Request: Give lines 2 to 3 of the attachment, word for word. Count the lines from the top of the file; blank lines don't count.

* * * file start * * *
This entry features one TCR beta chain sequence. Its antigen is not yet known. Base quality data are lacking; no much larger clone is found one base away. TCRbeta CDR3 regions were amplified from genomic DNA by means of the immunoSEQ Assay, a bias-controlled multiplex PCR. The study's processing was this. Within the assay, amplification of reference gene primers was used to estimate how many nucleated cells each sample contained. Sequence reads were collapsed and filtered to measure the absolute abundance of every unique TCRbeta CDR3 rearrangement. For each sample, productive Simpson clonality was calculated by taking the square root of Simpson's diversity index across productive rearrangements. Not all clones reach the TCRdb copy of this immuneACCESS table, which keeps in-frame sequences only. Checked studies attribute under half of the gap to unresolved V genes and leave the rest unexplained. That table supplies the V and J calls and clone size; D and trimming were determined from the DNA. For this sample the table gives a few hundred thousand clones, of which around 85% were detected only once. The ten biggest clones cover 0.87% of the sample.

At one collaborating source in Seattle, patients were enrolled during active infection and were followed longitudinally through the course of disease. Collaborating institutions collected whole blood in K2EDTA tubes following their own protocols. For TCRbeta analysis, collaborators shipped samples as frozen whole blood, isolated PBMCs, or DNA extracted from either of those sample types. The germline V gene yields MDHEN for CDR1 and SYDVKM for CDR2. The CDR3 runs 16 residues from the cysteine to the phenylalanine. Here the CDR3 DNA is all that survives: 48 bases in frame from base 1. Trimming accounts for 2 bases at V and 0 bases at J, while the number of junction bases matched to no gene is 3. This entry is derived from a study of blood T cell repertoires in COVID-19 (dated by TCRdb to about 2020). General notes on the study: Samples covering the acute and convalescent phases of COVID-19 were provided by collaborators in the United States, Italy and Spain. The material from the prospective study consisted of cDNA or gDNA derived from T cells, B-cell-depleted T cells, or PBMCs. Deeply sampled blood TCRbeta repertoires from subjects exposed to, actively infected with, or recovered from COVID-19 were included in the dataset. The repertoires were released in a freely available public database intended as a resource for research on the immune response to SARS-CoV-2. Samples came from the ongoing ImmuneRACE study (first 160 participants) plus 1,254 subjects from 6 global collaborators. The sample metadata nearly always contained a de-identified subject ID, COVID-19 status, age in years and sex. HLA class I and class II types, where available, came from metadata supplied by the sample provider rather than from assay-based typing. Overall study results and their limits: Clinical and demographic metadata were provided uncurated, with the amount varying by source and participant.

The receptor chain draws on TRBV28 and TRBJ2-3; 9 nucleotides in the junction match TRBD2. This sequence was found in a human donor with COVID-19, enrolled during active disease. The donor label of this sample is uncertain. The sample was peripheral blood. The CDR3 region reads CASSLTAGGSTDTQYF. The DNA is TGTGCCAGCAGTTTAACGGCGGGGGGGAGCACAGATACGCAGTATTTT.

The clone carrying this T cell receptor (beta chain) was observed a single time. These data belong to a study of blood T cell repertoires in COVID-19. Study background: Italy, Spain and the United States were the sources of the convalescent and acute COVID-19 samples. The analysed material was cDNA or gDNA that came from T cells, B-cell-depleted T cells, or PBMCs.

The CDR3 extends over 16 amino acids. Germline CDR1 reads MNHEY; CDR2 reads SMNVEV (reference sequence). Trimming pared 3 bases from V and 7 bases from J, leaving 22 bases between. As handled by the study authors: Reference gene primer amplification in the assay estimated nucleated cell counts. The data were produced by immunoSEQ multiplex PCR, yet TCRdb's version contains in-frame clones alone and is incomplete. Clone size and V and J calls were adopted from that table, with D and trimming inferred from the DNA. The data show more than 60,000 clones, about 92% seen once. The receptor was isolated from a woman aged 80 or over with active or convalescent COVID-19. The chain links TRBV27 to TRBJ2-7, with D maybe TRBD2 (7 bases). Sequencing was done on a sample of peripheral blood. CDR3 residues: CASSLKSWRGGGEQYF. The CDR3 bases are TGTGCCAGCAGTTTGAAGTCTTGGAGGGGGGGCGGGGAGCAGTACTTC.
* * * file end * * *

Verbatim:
At one collaborating source in Seattle, patients were enrolled during active infection and were followed longitudinally through the course of disease. Collaborating institutions collected whole blood in K2EDTA tubes following their own protocols. For TCRbeta analysis, collaborators shipped samples as frozen whole blood, isolated PBMCs, or DNA extracted from either of those sample types. The germline V gene yields MDHEN for CDR1 and SYDVKM for CDR2. The CDR3 runs 16 residues from the cysteine to the phenylalanine. Here the CDR3 DNA is all that survives: 48 bases in frame from base 1. Trimming accounts for 2 bases at V and 0 bases at J, while the number of junction bases matched to no gene is 3. This entry is derived from a study of blood T cell repertoires in COVID-19 (dated by TCRdb to about 2020). General notes on the study: Samples covering the acute and convalescent phases of COVID-19 were provided by collaborators in the United States, Italy and Spain. The material from the prospective study consisted of cDNA or gDNA derived from T cells, B-cell-depleted T cells, or PBMCs. Deeply sampled blood TCRbeta repertoires from subjects exposed to, actively infected with, or recovered from COVID-19 were included in the dataset. The repertoires were released in a freely available public database intended as a resource for research on the immune response to SARS-CoV-2. Samples came from the ongoing ImmuneRACE study (first 160 participants) plus 1,254 subjects from 6 global collaborators. The sample metadata nearly always contained a de-identified subject ID, COVID-19 status, age in years and sex. HLA class I and class II types, where available, came from metadata supplied by the sample provider rather than from assay-based typing. Overall study results and their limits: Clinical and demographic metadata were provided uncurated, with the amount varying by source and participant.

The receptor chain draws on TRBV28 and TRBJ2-3; 9 nucleotides in the junction match TRBD2. This sequence was found in a human donor with COVID-19, enrolled during active disease. The donor label of this sample is uncertain. The sample was peripheral blood. The CDR3 region reads CASSLTAGGSTDTQYF. The DNA is TGTGCCAGCAGTTTAACGGCGGGGGGGAGCACAGATACGCAGTATTTT.